March 8, 2023 -- If it seems like pollen season gets worse every year, it could be because pollen season has been growing for years, a new report says.
Climate change has caused temperatures to rise in 203 American cities since 1970, contributing to longer allergy seasons in more than 170 of them, the report by Climate Central says. Some areas of the country see first blooms weeks earlier.
The “freeze free” seasons are growing longer and more intense, the group says – and that’s bad news for the quarter of adults and fifth of children who suffer with seasonal allergies.
All seasonal allergies are being affected, experts say – springtime’s trees, summertime’s grasses, and autumn’s weeds.
"The plants can grow earlier and they can pollinate earlier. Allergies are just getting worse and worse," Kari Nadeau, MD, professor at the Harvard School of Public Health, told ABC News.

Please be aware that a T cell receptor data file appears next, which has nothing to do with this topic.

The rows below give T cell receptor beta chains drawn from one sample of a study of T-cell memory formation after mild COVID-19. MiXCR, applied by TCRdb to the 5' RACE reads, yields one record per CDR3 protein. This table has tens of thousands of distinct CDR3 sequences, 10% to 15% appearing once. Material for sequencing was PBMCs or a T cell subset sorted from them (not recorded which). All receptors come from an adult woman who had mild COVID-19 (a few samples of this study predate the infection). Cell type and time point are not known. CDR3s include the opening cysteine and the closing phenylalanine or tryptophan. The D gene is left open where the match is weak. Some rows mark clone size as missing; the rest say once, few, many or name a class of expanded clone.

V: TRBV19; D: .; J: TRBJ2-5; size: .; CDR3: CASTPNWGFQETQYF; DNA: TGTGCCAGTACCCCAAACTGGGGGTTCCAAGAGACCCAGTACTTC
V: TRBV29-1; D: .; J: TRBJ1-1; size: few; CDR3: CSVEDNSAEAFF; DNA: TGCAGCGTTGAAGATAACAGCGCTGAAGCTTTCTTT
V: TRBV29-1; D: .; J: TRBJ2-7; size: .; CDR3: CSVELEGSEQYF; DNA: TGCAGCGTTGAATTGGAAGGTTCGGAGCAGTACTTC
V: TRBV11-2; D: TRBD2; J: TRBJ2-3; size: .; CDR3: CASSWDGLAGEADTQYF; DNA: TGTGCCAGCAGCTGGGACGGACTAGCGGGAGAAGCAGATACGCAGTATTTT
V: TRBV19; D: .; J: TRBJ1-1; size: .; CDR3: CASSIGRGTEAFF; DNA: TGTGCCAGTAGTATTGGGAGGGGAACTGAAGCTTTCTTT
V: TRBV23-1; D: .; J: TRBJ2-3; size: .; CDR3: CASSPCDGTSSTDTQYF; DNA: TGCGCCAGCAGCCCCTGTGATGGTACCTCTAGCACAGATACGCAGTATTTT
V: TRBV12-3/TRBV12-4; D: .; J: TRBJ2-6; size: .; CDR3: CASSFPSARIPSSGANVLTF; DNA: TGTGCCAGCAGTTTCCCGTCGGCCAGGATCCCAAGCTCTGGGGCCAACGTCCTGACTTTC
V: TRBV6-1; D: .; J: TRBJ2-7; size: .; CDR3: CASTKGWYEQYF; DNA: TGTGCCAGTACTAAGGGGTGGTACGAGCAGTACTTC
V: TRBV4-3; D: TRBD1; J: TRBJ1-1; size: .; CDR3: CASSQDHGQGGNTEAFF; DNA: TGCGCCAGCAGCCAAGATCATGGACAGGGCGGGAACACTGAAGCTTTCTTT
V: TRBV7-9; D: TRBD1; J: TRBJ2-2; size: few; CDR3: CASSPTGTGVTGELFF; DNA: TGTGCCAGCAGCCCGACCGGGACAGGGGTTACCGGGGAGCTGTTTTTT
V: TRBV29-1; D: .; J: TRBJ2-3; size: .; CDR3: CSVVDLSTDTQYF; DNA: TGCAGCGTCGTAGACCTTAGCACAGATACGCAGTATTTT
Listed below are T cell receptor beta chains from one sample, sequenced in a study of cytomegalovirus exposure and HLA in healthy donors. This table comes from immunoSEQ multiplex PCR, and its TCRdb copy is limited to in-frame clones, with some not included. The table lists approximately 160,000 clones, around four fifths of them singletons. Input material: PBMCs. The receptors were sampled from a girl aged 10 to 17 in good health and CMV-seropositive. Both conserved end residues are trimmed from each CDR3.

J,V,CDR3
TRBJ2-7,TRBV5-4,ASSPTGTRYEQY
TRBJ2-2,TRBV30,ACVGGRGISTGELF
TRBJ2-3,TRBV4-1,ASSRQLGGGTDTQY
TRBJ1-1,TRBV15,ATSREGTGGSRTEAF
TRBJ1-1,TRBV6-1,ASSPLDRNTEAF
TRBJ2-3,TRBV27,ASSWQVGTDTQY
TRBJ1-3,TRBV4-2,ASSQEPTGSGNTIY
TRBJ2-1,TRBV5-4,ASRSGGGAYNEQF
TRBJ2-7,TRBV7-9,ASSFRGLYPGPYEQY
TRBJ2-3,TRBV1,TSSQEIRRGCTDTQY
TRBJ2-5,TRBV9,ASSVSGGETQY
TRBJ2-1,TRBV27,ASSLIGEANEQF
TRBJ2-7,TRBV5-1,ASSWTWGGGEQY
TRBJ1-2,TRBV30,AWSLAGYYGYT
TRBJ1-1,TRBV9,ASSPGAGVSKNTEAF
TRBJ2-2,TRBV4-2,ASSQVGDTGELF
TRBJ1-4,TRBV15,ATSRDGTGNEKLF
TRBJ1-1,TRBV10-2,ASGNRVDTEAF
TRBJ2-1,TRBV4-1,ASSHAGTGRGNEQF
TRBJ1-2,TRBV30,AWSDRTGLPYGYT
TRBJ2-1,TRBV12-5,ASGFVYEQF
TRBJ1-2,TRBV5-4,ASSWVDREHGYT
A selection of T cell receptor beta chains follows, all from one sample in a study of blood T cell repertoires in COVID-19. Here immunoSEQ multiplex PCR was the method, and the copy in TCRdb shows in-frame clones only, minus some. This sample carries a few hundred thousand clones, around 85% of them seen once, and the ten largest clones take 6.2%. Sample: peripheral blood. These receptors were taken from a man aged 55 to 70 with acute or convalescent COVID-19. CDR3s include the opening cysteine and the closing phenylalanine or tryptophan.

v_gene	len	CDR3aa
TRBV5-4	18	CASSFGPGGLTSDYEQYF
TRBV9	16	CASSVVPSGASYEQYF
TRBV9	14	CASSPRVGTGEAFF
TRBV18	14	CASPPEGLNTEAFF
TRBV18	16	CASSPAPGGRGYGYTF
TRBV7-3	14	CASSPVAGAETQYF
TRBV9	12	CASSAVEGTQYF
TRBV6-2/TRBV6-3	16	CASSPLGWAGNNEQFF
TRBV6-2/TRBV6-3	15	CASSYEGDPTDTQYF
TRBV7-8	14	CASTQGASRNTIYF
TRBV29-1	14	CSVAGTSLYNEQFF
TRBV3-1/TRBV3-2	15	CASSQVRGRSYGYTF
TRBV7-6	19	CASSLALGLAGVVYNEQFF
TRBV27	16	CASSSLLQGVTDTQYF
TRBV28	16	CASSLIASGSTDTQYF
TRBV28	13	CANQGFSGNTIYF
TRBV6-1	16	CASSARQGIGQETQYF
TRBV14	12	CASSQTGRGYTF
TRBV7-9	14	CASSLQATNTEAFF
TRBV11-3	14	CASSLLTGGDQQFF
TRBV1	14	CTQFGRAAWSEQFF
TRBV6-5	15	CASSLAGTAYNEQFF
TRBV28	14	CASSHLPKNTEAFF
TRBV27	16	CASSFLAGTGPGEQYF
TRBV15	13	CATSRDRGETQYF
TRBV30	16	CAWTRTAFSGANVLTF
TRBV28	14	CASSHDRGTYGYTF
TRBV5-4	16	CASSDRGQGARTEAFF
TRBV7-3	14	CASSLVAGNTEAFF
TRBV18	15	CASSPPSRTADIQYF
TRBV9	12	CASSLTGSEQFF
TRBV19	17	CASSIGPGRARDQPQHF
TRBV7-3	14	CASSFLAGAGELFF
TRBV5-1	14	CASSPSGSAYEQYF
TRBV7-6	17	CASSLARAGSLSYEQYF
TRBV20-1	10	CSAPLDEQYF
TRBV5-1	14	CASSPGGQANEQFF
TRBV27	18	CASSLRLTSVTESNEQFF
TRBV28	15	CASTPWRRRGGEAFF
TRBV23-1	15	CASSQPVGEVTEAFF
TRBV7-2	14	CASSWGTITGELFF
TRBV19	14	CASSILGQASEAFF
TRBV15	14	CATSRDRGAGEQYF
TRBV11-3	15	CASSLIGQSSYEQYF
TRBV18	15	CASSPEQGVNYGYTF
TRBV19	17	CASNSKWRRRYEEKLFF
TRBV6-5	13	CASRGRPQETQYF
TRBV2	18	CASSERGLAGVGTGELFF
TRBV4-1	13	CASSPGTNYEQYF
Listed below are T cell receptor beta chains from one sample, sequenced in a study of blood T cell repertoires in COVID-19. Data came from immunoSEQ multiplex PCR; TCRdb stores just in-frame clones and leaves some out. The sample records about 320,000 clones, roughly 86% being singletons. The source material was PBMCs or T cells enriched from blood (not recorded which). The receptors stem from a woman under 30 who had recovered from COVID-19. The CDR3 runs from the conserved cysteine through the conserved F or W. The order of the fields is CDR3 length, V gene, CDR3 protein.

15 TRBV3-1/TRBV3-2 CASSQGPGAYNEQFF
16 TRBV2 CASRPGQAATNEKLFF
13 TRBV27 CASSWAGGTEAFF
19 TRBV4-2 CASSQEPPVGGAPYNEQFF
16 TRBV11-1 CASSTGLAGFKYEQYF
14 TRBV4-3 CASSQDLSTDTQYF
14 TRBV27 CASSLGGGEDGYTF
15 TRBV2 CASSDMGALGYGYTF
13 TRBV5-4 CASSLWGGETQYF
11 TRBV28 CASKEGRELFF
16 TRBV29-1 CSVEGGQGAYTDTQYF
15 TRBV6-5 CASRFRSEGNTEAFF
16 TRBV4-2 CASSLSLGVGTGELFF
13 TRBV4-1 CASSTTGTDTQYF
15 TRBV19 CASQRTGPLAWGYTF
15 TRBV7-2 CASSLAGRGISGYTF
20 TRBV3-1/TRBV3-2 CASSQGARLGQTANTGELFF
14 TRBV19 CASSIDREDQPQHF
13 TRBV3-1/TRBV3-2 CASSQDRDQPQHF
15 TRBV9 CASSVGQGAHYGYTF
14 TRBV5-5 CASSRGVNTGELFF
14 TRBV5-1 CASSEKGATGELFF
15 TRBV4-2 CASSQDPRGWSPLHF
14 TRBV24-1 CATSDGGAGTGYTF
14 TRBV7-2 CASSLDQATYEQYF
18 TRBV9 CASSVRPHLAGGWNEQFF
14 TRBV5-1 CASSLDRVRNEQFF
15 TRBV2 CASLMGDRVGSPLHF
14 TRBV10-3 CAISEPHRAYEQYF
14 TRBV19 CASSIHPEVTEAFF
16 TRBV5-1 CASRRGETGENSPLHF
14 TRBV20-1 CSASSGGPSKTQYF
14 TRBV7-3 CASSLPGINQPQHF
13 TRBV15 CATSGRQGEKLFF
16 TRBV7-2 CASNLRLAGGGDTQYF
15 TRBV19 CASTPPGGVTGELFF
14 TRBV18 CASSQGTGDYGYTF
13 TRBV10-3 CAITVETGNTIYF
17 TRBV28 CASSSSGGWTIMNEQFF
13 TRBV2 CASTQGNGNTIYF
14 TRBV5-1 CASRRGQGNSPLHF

Respiratory illnesses like asthma can make pollen reactions worse.
"This is a major problem, and it will only get worse if we do not limit climate change and limit carbon dioxide production from greenhouse gases," Nadeau said.
Pollen levels now peak earlier than they used to, ABC reported, and pollen counts are higher.
Allergy season grew by an average of two weeks, the research found. Reno, NV, saw an increase of 99 days, one of the biggest. The western part of the country saw the biggest increases generally.
“Climate change will potentially lead to both higher pollen concentrations and longer pollen seasons, causing more people to suffer more health effects from pollen and other allergens,” the CDC says.